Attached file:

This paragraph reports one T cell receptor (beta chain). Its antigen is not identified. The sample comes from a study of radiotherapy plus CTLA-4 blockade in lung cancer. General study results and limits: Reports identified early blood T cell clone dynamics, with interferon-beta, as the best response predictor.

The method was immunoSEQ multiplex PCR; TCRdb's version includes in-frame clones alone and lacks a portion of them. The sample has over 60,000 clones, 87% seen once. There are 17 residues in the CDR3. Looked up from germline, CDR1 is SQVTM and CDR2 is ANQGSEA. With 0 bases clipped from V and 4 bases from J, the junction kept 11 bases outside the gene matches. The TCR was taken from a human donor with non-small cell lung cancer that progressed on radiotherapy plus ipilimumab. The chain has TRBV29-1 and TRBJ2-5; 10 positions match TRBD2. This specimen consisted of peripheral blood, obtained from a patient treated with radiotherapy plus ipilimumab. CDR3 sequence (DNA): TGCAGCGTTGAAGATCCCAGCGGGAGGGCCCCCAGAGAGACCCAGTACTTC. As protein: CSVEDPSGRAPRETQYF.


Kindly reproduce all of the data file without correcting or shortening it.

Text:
This paragraph reports one T cell receptor (beta chain). Its antigen is not identified. The sample comes from a study of radiotherapy plus CTLA-4 blockade in lung cancer. General study results and limits: Reports identified early blood T cell clone dynamics, with interferon-beta, as the best response predictor.

The method was immunoSEQ multiplex PCR; TCRdb's version includes in-frame clones alone and lacks a portion of them. The sample has over 60,000 clones, 87% seen once. There are 17 residues in the CDR3. Looked up from germline, CDR1 is SQVTM and CDR2 is ANQGSEA. With 0 bases clipped from V and 4 bases from J, the junction kept 11 bases outside the gene matches. The TCR was taken from a human donor with non-small cell lung cancer that progressed on radiotherapy plus ipilimumab. The chain has TRBV29-1 and TRBJ2-5; 10 positions match TRBD2. This specimen consisted of peripheral blood, obtained from a patient treated with radiotherapy plus ipilimumab. CDR3 sequence (DNA): TGCAGCGTTGAAGATCCCAGCGGGAGGGCCCCCAGAGAGACCCAGTACTTC. As protein: CSVEDPSGRAPRETQYF.